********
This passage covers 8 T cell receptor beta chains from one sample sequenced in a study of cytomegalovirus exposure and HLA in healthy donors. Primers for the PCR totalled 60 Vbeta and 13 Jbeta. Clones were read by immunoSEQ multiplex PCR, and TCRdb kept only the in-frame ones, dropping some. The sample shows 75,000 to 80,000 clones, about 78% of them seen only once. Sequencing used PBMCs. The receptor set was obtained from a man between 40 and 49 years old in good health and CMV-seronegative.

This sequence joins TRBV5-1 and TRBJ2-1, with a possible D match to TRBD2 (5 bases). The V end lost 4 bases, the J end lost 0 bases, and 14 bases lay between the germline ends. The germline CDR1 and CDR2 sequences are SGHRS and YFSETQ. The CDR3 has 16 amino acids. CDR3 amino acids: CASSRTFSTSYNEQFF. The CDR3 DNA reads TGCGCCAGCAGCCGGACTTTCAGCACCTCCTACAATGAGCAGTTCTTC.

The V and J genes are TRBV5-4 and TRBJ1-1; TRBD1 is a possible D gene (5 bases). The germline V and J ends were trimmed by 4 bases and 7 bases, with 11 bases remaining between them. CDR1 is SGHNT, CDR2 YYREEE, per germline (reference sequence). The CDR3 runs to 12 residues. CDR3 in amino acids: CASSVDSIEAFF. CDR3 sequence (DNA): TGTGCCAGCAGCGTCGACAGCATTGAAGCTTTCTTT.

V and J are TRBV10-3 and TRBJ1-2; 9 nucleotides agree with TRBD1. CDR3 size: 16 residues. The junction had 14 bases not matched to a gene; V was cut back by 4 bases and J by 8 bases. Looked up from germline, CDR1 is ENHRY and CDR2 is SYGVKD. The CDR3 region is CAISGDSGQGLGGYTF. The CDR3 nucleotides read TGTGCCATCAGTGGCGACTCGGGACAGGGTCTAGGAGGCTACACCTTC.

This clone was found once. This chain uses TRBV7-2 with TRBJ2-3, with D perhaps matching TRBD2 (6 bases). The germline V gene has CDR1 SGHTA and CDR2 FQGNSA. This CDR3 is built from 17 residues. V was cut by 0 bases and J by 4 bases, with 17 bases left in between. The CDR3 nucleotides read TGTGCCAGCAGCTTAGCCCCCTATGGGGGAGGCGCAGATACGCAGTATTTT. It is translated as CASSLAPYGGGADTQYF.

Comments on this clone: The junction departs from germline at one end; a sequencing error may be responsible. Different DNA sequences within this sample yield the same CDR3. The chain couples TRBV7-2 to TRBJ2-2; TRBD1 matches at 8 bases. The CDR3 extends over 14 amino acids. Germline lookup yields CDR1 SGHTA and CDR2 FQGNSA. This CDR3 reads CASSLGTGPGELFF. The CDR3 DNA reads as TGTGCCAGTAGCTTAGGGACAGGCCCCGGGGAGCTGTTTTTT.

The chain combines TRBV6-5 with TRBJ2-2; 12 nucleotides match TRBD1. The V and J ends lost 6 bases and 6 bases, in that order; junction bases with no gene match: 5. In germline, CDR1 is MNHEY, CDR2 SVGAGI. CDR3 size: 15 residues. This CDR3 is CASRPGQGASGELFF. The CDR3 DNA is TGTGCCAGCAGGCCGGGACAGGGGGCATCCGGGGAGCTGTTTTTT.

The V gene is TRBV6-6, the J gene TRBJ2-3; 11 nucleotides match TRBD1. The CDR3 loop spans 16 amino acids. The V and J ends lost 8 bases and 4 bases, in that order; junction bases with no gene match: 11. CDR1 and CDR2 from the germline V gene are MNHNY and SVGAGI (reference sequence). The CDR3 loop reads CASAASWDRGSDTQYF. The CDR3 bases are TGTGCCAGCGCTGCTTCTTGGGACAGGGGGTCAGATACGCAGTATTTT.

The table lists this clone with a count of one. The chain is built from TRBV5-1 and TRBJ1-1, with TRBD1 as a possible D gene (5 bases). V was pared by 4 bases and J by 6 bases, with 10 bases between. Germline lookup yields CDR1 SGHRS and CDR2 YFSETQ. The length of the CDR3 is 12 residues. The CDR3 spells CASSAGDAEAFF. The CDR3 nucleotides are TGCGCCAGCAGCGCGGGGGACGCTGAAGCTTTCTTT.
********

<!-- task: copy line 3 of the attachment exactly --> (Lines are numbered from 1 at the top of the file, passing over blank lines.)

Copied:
The V and J genes are TRBV5-4 and TRBJ1-1; TRBD1 is a possible D gene (5 bases). The germline V and J ends were trimmed by 4 bases and 7 bases, with 11 bases remaining between them. CDR1 is SGHNT, CDR2 YYREEE, per germline (reference sequence). The CDR3 runs to 12 residues. CDR3 in amino acids: CASSVDSIEAFF. CDR3 sequence (DNA): TGTGCCAGCAGCGTCGACAGCATTGAAGCTTTCTTT.